Venning has noted the accuracy with which Turner has depicted the ‘cutting in’ of the whale, with its head being hoisted on deck while other members of the crew use their sharp spades to cut off and unwind a ribbon of blubber from the carcass which is being turned by a windlass. The next stage in the process is the boiling of the blubber, the subject of the companion painting No. 426 [N00547].
Of the drawings in the ‘Whalers’ sketchbook one is close in composition to this picture (CCCLIII-14). Venning sees the previous page, 13, as an earlier stage in the evolution of this composition, with figures in the bottom right-hand corner shouting ‘Hurrah’.
Of the two whaling pictures exhibited in 1846, this example mysteriously received by far the greatest abuse. The Art Union for June 1846 used it as a peg on which to hang a comparison with Turner's works of twenty years earlier, summed up in the phrase, of his recent works, that ‘they only share the prestige of earlier productions’. Of this picture the reviewer goes on, ‘but for the oracular catalogue, it is impossible to divine the subject of the picture: there is no form for the eye to dwell upon, save the topsails and ropes of the ship. ’ Hours of examination of the picture had passed without the critic ‘finding that severity of purpose which should characterize it’. The Almanack of the Month showed a cartoon of ‘Turner painting one of his pictures’ with a large mop dipped in a bucket labelled ‘YELLOW’ and wrote ‘The subject is, “Hurrah for the whaler Erebus— another fish”, but it should be called “Hallo there! —the oil and vinegar, —another lobster salad.” ’ The review continued: ‘Considerable discussion has arisen as to the mode in which Turner goes to work to paint his pictures. Some think he mixes a few colours on his canvas, instead of on his palette, and sends the results to be exhibited. Another ingenious theory is that he puts a piece of canvas in a sort of pillory, and pelts it with eggs and other missiles, when, appending to the mess some outrageous title, he has it hung in a good position in the Academy. Our own idea is, that he chooses four or five good places, in which he hangs up some regularly framed squares of blank canvas. A day or so before the opening of the Exhibition, we believe he goes down to the Academy with a quantity of colours, and a nine-pound brush, with which he dabs away for a few minutes, and his work is finished.’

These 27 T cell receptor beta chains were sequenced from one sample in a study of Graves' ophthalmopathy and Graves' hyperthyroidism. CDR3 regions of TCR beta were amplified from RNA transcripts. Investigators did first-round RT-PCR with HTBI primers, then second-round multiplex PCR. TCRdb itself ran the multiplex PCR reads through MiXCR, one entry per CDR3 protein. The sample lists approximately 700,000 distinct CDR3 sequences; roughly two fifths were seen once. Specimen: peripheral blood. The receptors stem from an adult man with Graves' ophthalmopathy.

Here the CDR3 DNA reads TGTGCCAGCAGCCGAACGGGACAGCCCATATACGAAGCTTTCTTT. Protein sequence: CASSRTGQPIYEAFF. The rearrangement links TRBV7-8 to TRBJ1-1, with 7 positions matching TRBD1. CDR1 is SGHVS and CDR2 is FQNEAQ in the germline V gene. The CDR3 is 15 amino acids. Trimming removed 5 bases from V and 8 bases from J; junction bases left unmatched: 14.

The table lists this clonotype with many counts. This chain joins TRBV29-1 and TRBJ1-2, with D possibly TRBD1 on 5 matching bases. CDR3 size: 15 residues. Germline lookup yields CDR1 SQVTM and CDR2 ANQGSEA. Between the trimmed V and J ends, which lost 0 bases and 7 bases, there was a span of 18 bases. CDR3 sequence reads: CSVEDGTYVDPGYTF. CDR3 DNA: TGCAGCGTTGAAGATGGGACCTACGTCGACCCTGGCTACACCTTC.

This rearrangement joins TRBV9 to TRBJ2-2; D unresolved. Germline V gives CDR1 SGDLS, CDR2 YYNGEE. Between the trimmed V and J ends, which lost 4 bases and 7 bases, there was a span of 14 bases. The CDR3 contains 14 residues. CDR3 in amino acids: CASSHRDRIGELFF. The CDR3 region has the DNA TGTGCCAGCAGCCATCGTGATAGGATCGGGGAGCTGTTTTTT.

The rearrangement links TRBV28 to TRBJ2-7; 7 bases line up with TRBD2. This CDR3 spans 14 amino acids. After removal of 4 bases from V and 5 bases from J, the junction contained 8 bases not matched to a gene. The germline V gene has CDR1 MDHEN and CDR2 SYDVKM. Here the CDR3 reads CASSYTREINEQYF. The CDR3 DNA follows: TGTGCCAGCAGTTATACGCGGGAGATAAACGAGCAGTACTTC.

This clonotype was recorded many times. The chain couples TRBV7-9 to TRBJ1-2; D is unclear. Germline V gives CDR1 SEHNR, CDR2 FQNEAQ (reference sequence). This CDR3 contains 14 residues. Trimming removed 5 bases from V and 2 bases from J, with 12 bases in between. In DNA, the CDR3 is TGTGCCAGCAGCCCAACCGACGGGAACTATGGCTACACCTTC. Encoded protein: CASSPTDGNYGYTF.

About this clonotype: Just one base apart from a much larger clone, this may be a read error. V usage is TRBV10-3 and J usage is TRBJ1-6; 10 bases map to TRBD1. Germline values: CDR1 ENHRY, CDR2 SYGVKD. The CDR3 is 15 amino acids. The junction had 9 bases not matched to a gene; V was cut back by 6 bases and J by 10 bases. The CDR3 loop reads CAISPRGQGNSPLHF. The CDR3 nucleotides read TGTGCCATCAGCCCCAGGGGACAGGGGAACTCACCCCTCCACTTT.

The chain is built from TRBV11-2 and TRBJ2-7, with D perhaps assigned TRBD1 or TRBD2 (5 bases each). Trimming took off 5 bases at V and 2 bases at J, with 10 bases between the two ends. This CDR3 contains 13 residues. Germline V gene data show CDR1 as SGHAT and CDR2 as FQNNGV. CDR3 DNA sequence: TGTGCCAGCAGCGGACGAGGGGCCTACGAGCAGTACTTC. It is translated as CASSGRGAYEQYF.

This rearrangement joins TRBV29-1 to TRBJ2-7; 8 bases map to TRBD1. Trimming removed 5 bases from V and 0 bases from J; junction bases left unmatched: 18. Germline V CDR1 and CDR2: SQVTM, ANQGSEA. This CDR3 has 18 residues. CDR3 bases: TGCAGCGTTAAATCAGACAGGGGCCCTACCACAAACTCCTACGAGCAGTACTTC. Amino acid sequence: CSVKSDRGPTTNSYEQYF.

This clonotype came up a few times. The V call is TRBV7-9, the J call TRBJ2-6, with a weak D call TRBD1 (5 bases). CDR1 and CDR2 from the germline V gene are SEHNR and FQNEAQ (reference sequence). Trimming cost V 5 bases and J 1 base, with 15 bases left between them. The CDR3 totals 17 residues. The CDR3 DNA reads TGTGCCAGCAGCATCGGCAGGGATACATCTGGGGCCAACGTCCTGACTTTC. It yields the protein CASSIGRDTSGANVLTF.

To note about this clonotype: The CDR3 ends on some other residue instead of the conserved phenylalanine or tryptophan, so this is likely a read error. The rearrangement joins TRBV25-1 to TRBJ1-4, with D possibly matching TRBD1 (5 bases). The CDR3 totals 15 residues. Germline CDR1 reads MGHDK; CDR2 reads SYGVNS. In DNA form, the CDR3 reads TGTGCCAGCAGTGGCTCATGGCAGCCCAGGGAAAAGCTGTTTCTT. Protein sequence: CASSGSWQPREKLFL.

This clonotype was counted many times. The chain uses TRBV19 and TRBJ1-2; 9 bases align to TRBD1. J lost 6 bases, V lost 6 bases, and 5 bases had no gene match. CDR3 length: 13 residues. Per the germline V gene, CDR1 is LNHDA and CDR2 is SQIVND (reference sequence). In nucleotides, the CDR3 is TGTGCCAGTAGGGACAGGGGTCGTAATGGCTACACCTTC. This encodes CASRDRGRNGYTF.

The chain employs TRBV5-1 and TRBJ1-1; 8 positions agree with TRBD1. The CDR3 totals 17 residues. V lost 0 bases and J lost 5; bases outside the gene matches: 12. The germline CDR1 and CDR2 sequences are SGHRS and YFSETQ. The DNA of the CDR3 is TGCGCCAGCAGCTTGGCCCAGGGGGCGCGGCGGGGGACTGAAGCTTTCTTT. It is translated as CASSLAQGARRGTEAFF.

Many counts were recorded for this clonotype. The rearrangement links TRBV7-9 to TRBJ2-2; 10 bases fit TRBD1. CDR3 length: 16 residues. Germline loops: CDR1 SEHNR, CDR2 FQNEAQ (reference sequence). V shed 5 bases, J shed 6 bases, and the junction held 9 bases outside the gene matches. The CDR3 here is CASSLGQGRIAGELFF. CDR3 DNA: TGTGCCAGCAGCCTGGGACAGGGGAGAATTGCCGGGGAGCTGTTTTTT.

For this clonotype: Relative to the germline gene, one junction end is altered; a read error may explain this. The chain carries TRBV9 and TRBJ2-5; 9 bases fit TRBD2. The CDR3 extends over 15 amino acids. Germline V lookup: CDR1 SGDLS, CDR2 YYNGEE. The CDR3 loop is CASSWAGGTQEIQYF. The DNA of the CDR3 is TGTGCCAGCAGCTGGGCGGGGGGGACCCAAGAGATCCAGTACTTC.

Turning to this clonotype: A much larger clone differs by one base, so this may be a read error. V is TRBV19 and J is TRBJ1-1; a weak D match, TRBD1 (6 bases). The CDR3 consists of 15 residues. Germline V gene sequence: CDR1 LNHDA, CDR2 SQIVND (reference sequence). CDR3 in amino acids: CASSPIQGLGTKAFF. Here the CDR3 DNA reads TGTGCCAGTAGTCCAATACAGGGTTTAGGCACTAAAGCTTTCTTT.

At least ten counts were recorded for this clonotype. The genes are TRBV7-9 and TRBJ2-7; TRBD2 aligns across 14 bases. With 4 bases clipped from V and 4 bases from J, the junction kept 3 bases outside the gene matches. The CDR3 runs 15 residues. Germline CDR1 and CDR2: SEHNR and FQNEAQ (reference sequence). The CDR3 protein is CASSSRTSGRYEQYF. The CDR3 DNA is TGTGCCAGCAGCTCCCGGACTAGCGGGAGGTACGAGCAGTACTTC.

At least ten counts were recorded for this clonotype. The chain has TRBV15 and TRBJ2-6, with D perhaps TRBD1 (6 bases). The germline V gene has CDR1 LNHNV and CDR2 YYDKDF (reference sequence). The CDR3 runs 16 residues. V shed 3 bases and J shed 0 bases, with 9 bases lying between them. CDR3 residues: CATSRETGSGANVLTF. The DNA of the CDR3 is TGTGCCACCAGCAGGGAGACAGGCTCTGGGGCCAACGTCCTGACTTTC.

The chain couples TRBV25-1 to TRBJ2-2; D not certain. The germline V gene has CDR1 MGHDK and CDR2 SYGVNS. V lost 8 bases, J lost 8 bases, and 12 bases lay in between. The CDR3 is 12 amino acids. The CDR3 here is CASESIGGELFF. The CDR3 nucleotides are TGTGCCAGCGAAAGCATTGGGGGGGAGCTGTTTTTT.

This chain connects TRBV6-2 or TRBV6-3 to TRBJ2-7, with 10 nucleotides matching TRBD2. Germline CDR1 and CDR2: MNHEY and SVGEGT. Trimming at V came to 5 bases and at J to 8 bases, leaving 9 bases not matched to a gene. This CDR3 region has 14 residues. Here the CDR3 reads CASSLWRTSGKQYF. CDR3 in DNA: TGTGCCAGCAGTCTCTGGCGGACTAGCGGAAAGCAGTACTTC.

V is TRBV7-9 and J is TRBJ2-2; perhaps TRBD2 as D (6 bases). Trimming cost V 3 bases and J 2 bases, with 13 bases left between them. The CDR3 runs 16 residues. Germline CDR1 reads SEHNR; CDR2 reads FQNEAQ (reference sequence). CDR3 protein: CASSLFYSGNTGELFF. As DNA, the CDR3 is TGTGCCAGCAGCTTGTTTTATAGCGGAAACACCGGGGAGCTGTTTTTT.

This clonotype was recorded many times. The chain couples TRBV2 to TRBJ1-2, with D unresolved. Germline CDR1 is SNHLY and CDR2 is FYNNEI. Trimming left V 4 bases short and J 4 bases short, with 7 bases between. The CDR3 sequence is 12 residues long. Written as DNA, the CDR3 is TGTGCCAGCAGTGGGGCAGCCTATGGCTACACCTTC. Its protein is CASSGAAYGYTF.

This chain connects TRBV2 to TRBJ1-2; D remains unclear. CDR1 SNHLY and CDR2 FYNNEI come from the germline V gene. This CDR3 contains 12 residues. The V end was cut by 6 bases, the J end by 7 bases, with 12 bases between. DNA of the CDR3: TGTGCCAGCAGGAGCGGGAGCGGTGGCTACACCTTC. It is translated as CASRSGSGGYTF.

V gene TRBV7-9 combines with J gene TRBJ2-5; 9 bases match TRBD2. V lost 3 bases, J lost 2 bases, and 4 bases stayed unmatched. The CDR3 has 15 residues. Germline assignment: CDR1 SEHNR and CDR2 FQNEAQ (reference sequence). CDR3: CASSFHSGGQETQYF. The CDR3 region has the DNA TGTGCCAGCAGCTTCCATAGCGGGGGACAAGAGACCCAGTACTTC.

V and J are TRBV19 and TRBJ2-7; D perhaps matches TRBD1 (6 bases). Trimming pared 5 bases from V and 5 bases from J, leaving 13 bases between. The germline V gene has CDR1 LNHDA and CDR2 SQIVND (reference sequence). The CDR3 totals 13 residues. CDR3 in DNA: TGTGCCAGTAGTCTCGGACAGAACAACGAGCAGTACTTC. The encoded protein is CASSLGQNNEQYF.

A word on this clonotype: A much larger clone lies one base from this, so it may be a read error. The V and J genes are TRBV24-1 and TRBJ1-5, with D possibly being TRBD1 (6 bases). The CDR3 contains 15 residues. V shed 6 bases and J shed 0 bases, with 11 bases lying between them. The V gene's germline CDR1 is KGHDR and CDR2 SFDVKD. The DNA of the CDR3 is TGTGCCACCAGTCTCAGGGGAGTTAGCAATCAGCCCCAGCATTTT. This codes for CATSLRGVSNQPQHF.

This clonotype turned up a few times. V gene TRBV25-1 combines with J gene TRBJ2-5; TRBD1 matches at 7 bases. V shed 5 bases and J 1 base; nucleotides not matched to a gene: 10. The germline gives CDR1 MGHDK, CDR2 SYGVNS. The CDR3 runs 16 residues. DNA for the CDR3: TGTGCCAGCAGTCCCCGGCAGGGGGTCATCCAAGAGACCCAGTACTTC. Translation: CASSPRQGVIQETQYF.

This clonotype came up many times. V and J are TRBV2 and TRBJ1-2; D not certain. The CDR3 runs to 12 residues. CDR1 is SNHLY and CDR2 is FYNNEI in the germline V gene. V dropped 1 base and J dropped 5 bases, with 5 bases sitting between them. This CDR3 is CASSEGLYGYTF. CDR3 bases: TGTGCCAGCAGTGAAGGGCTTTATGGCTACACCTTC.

On the other hand The Times for 6 May wrote, ‘But surely the “Hurrah for the Whaler” (237) should check all those who regard the pictures of this great colourist as mere themes for mirth. It is a sea-piece, the ships in the foreground being the usual indistinct combinations of red and yellow. The spectator looks full against the sun, and the treatment of this blaze of light, with the delicate etherial indications of the clouds in the “cirrus” region, is most magnificent.’ Similarly the Spectator for 9 May wrote, ‘Turner has also another couple of Whalers, wonderful compositions of light and colour.’ The Literary Gazette of the same date found, of all Turner's exhibits of this year, that ‘So entirely is the eye carried away by a sort of indistinct and harmonious magic, that we seem to consent to the abandonment of solid truth and real nature altogether, and allow dark ships to be chrome yellow, whales glittering pink, human beings sun or moon beams, and little thick dabs of paint ethereal clouds.’
That this picture was included in an exhibition of modern art at the New Gallery, 90 George Street, Edinburgh in March 1851 is suggested by a reference in the Scotsman for 1 March 1851.
Martin Butlin and Evelyn Joll, The Paintings of J.M.W. Turner, revised ed., New Haven and London 1984